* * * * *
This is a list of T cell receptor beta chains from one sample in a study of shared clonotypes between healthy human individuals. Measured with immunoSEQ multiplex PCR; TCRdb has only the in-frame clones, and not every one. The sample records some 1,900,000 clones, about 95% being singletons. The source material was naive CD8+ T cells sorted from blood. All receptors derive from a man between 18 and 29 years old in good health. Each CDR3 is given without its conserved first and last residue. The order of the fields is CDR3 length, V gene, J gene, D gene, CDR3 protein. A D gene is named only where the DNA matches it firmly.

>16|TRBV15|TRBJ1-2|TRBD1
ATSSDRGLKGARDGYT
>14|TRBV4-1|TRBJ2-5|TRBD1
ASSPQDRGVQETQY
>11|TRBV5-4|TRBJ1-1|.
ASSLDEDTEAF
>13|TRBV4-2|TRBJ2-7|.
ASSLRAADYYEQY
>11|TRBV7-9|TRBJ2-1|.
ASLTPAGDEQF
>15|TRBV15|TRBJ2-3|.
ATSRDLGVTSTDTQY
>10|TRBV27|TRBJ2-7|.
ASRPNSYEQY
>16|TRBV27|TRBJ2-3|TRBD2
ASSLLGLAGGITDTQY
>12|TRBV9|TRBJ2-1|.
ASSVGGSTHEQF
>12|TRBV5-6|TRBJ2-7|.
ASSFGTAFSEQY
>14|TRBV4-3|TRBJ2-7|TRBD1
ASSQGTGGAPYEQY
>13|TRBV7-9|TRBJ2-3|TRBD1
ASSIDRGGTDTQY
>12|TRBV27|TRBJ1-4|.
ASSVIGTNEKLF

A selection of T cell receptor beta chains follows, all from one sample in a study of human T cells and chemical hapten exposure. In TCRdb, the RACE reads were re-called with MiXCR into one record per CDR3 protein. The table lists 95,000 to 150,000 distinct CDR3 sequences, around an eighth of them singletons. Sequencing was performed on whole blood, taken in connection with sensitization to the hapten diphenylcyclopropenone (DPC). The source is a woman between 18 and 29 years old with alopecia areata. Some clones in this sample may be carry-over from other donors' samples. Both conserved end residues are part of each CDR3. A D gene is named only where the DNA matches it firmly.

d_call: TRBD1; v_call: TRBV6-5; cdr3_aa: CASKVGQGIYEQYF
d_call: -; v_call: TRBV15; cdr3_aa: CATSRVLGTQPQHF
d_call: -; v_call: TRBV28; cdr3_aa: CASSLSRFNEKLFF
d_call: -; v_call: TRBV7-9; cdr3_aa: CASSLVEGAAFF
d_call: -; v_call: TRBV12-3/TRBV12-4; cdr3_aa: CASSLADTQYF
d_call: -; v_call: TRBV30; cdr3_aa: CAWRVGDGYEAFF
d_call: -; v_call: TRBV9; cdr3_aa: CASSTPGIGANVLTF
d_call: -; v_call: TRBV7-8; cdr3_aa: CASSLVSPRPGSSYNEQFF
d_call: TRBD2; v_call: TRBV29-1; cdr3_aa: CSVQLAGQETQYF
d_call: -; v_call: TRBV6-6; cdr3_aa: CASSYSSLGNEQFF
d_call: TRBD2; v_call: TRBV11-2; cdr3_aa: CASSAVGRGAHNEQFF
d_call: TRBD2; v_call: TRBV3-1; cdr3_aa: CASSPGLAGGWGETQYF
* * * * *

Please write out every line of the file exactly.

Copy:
This is a list of T cell receptor beta chains from one sample in a study of shared clonotypes between healthy human individuals. Measured with immunoSEQ multiplex PCR; TCRdb has only the in-frame clones, and not every one. The sample records some 1,900,000 clones, about 95% being singletons. The source material was naive CD8+ T cells sorted from blood. All receptors derive from a man between 18 and 29 years old in good health. Each CDR3 is given without its conserved first and last residue. The order of the fields is CDR3 length, V gene, J gene, D gene, CDR3 protein. A D gene is named only where the DNA matches it firmly.

>16|TRBV15|TRBJ1-2|TRBD1
ATSSDRGLKGARDGYT
>14|TRBV4-1|TRBJ2-5|TRBD1
ASSPQDRGVQETQY
>11|TRBV5-4|TRBJ1-1|.
ASSLDEDTEAF
>13|TRBV4-2|TRBJ2-7|.
ASSLRAADYYEQY
>11|TRBV7-9|TRBJ2-1|.
ASLTPAGDEQF
>15|TRBV15|TRBJ2-3|.
ATSRDLGVTSTDTQY
>10|TRBV27|TRBJ2-7|.
ASRPNSYEQY
>16|TRBV27|TRBJ2-3|TRBD2
ASSLLGLAGGITDTQY
>12|TRBV9|TRBJ2-1|.
ASSVGGSTHEQF
>12|TRBV5-6|TRBJ2-7|.
ASSFGTAFSEQY
>14|TRBV4-3|TRBJ2-7|TRBD1
ASSQGTGGAPYEQY
>13|TRBV7-9|TRBJ2-3|TRBD1
ASSIDRGGTDTQY
>12|TRBV27|TRBJ1-4|.
ASSVIGTNEKLF

A selection of T cell receptor beta chains follows, all from one sample in a study of human T cells and chemical hapten exposure. In TCRdb, the RACE reads were re-called with MiXCR into one record per CDR3 protein. The table lists 95,000 to 150,000 distinct CDR3 sequences, around an eighth of them singletons. Sequencing was performed on whole blood, taken in connection with sensitization to the hapten diphenylcyclopropenone (DPC). The source is a woman between 18 and 29 years old with alopecia areata. Some clones in this sample may be carry-over from other donors' samples. Both conserved end residues are part of each CDR3. A D gene is named only where the DNA matches it firmly.

d_call: TRBD1; v_call: TRBV6-5; cdr3_aa: CASKVGQGIYEQYF
d_call: -; v_call: TRBV15; cdr3_aa: CATSRVLGTQPQHF
d_call: -; v_call: TRBV28; cdr3_aa: CASSLSRFNEKLFF
d_call: -; v_call: TRBV7-9; cdr3_aa: CASSLVEGAAFF
d_call: -; v_call: TRBV12-3/TRBV12-4; cdr3_aa: CASSLADTQYF
d_call: -; v_call: TRBV30; cdr3_aa: CAWRVGDGYEAFF
d_call: -; v_call: TRBV9; cdr3_aa: CASSTPGIGANVLTF
d_call: -; v_call: TRBV7-8; cdr3_aa: CASSLVSPRPGSSYNEQFF
d_call: TRBD2; v_call: TRBV29-1; cdr3_aa: CSVQLAGQETQYF
d_call: -; v_call: TRBV6-6; cdr3_aa: CASSYSSLGNEQFF
d_call: TRBD2; v_call: TRBV11-2; cdr3_aa: CASSAVGRGAHNEQFF
d_call: TRBD2; v_call: TRBV3-1; cdr3_aa: CASSPGLAGGWGETQYF